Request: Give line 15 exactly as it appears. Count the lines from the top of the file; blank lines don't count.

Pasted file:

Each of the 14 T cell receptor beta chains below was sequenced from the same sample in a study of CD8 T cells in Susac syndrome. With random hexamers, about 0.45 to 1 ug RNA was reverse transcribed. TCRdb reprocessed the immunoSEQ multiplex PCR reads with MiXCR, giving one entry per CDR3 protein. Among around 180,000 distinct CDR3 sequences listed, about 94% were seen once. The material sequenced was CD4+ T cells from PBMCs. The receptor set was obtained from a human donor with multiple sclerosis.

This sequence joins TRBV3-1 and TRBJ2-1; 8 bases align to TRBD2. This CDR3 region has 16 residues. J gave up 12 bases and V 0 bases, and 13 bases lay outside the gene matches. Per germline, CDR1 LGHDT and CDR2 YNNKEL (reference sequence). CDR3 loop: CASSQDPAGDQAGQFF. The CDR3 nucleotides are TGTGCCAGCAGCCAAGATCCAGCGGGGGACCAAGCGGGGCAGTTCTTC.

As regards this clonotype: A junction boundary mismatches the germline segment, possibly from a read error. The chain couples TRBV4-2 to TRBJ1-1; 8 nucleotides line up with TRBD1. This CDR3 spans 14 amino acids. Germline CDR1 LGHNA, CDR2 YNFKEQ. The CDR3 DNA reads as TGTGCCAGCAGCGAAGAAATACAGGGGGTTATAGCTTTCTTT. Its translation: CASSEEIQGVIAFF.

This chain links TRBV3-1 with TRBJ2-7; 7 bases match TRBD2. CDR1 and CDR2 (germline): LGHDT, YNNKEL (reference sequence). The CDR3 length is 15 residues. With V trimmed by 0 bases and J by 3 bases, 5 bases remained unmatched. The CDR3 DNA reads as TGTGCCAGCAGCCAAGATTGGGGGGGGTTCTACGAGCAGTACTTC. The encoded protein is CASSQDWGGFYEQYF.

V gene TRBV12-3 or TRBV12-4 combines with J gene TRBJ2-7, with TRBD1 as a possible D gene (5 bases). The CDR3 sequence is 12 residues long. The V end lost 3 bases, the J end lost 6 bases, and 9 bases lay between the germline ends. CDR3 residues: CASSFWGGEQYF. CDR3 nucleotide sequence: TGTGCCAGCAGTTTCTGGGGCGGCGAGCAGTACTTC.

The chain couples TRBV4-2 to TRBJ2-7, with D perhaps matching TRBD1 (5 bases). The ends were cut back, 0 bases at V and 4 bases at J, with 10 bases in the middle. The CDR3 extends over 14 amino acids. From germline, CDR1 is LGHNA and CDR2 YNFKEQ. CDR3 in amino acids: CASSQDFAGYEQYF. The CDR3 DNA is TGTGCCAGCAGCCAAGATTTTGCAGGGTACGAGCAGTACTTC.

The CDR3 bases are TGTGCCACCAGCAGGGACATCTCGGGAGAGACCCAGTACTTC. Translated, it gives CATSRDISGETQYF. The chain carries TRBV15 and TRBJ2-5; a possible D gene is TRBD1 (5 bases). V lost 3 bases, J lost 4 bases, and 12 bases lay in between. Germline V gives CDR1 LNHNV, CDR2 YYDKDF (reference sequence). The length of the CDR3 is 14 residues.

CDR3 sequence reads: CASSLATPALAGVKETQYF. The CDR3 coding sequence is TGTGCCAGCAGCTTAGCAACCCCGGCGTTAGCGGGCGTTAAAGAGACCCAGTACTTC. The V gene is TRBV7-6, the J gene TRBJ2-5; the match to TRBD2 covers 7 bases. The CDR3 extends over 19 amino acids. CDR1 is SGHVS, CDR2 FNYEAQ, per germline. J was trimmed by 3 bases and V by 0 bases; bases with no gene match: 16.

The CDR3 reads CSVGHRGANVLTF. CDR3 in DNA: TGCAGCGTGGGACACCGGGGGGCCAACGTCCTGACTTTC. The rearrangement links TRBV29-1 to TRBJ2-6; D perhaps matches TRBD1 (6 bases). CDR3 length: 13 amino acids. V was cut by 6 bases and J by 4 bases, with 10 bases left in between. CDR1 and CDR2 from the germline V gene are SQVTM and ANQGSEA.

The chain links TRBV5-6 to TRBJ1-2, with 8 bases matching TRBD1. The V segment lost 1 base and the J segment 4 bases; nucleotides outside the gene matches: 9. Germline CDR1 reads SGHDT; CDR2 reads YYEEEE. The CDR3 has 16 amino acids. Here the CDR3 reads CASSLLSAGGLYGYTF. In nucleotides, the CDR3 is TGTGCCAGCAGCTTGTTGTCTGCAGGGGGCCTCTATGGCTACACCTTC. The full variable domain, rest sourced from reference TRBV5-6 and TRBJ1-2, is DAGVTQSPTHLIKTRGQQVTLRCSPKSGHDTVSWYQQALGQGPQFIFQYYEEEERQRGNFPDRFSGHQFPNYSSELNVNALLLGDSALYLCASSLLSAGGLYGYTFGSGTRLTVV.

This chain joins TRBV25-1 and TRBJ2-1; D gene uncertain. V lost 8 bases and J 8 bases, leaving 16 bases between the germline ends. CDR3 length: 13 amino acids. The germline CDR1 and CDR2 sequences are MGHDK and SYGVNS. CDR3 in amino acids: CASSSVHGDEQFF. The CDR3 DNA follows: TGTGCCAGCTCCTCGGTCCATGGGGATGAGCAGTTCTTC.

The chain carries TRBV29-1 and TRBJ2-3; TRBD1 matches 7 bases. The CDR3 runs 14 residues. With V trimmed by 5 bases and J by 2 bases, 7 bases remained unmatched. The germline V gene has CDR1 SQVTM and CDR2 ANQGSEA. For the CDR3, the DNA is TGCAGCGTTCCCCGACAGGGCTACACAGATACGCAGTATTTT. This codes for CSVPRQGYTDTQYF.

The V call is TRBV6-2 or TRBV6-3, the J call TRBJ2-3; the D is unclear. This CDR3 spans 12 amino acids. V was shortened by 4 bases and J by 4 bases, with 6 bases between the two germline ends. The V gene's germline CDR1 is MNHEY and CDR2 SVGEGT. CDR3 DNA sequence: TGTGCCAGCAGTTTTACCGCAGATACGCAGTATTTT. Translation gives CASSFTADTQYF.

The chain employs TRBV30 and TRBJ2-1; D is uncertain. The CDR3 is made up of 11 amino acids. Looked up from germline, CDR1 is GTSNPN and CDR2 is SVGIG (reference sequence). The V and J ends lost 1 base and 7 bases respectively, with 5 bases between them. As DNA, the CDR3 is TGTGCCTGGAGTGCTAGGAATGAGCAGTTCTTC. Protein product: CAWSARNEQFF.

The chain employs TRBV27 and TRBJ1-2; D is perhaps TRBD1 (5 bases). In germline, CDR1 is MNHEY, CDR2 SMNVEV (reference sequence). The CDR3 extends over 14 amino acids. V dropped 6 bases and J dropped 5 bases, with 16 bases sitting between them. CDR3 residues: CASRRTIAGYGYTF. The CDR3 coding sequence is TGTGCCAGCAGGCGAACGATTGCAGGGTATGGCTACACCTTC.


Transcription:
The chain employs TRBV27 and TRBJ1-2; D is perhaps TRBD1 (5 bases). In germline, CDR1 is MNHEY, CDR2 SMNVEV (reference sequence). The CDR3 extends over 14 amino acids. V dropped 6 bases and J dropped 5 bases, with 16 bases sitting between them. CDR3 residues: CASRRTIAGYGYTF. The CDR3 coding sequence is TGTGCCAGCAGGCGAACGATTGCAGGGTATGGCTACACCTTC.